Re-posted from the old and defunct A Pixel, A Vector, A Blog.
by Isaac Watson
The 2012 Olympics organizing committee unveiled their £400,000 logo design for London’s hosting of the games yesterday, and I don’t think it’s possible for me to be more appalled and disgusted with the result. Committee Chairman Lord Sebastian Coe stated, “It will define the venues we build and the Games we hold and act as a reminder of our promise to use the Olympic spirit to inspire everyone and reach out to young people around the world.” Does that mean that they will next be unveiling the olympic stadium plans, which will have an identical aerial view to this hideous logo?
Let’s discuss this, shall we? First, all of the citations in the article emphasize the focus upon the youth of the world and providing them with a brand and identity to which they can relate, a logo that will inspire them to change the world. It’s a lofty goal, for certain, but one that in my opinion is worthy of attempt, especially considering the scope of the Olympic Games. There was, no doubt, a certain degree of market research done in their £400,000 design process, but did that research prove that this was the best execution for the ideals that the Olympic Games hope to embody?
The public’s reaction alone is sign enough in my book that their design process was faulted. On the BBC’s article, a poll had been launched, allowing the readers to award the 2012 logo design with gold, silver, bronze, or a wooden spoon. When I cast my vote yesterday afternoon, 84% of the voters gave it a wooden spoon (including myself). Today that number has dropped to 70%, but is still a staggering majority.
Clearly they have recognized that it’s an ugly piece of horse dung. Lord Coe himself stated: “It won’t be to be eveybody’s taste immediately but it’s a brand that we genuinely believe can be a hard working brand which builds on pretty much everything we said in Singapore about reaching out and engaging young people, which is where our challenge is over the next five years.” I’ve personally tried to like this design, attempted to see in it some sort of representation of the tenets of belief of the Games, but I just can’t do it. No matter how hard I try, it remains a jagged, blobby, crowded eyesore, and I’m hard-pressed to believe that in a year, or two, or five, the public will come around and wear the logo on t-shirts and souvenirs with pride.
The design is ultimately just a poor execution of a brand aimed at that elusive 12–34 market demographic. Magenta and Yellow are terrible representations when the five-color ring symbol has been around for so long. In the interactive medium, one that is difficult to design effectively, the logo is animated, shuddering before each change of color—blue, orange, green, and pink—almost as if it’s trying to shake itself out of the confines of its jagged perimeter.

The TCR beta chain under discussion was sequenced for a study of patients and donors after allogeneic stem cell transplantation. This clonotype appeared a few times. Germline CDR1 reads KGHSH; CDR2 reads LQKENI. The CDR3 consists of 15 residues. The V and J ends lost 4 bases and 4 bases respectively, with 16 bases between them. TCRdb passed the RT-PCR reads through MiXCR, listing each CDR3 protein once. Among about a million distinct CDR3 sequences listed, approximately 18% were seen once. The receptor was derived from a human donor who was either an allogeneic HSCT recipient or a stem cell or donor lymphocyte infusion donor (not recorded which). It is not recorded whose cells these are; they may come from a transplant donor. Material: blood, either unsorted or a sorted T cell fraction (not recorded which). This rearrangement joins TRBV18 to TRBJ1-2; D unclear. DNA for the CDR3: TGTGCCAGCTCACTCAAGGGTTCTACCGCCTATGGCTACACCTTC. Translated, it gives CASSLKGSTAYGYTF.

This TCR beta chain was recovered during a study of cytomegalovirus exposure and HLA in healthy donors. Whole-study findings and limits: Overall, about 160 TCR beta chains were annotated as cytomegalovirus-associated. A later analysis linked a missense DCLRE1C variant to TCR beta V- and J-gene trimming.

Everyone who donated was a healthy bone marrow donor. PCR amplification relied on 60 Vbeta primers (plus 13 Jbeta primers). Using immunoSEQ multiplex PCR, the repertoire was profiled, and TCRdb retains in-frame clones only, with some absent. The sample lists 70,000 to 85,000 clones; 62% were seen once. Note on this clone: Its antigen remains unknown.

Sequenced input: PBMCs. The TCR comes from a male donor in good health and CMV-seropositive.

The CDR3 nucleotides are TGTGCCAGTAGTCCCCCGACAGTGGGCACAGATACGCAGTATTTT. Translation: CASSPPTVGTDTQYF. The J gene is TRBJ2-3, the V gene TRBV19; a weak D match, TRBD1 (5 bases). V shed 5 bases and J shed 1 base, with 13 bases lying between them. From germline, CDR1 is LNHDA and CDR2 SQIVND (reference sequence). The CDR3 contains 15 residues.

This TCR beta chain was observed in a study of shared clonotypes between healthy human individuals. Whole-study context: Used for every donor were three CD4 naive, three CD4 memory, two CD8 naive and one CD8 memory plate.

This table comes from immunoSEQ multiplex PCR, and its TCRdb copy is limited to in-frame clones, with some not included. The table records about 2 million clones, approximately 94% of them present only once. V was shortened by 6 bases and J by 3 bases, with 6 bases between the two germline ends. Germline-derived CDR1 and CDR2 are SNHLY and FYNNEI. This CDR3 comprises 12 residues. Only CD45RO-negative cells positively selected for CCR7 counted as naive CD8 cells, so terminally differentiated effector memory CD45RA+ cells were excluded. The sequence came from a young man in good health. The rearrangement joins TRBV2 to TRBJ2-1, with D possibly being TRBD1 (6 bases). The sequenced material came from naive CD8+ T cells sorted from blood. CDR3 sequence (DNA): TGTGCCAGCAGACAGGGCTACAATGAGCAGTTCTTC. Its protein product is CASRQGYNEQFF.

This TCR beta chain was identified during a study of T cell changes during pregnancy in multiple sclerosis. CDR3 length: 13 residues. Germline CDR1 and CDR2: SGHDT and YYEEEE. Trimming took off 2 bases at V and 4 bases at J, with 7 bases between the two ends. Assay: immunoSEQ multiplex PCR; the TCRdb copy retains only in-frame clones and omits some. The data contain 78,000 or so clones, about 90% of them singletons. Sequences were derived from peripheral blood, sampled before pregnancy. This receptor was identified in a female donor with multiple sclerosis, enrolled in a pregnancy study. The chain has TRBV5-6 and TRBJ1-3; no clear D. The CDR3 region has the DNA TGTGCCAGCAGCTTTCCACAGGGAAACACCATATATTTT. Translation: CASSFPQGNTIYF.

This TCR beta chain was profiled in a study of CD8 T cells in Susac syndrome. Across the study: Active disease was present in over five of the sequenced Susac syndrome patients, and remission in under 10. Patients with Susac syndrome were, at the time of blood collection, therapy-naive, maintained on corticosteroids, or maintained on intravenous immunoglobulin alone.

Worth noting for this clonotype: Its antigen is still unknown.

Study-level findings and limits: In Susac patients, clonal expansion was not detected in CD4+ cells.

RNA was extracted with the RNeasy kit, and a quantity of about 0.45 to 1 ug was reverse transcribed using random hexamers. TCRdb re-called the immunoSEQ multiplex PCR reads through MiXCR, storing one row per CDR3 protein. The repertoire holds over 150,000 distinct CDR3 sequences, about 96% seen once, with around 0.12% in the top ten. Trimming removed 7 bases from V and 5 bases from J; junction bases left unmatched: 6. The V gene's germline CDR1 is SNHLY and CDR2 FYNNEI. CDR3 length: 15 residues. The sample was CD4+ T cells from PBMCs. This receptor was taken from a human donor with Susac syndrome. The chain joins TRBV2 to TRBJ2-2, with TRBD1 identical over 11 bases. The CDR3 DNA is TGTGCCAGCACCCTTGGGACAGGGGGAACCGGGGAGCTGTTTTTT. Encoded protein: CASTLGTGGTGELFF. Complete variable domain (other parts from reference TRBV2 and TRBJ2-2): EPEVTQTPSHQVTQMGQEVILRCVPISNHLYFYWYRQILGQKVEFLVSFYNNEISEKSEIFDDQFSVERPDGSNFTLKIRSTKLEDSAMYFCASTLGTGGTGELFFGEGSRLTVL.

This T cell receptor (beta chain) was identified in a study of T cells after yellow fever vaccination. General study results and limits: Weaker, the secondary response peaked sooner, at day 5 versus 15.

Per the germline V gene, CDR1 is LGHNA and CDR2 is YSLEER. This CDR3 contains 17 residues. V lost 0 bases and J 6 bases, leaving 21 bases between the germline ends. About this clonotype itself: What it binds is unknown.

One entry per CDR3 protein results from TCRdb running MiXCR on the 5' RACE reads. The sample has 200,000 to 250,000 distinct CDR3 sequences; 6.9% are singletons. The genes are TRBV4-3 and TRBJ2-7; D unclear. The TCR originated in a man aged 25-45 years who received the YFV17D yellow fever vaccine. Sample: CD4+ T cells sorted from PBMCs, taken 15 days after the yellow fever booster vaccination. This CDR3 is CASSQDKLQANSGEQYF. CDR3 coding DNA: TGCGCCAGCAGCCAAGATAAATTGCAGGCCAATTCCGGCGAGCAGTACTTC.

The typeface they use for the word “london” (because nobodoy can capitalize anything these days and still be cool) looks like it came from a free site like dafont.com, home to a lot of free decorative and cheaply-designed fonts. The Os are perfect circles and clash with the other oblique letters and the d looks like a bitmapped screen font. As for the 2012 itself, the forms are hardly recognizable and inconsistent. Choose a jagged typeface and you might have something going for you. Create jagged shapes that resemble geometric shapes more than numbers and you have a problem. When I first saw the design, I thought the first 2 was an outline of the United Kingdom, then I thought the last 2 was the outline (including Ireland with the little rhombus), and then I was just confused, because the 0 and the 1 didn’t match any geographic locations in my head.
Speaking of the shapes, many people have posited via the BBC Sport Editor’s blog that the blobby 2012 actually depicts a runner on the start line, a broken swastika, Vicky Pollard (of Little Britain) getting down with the Elephant Man, to name a few, or in my twisted mind, something even more vulgar. At any rate, it’s not achieving its intent.
What I fail to understand is why they are standing by their design as if everyone will eventually come around and accept it. Also, why such a grave departure from the initial London olympic bid logo, which is tastefully done and beautifully executed? The new design represents an attempt by adult designers to understand a youth market when they don’t really understand it, and everyone but them can see it without looking very hard.
The initial BBC article was riddled with quotes from various people, including PM Tony Blair, who were all standing by the same statements of motivating the youth to get involved and initiate change and creating a whole brand, not just a logo, that can evolve and invoke action for the next five years. Just with any point, hammering on it too much sends a message that everyone’s on board because they have to and they’re just regurgitating the press release that they’ve been given. Even the Head of New Media stated on the London 2012 blog that “It’s not about the shape. It’s not about the colour. It’s about what we can do with it.” Ha! Yeah, I’d like to tell you what you can do with it, mister!
I’m disappointed in the result of this branding endeavor, but mostly embarrassed for the United Kingdom and all the flak that this logo has been generating. I have not heard a single positive comment on the logo that hasn’t come from a source tied directly to the organizing committee or the government. Let’s just hope that this new brand doesn’t rain down five years of shame on the dear city of London.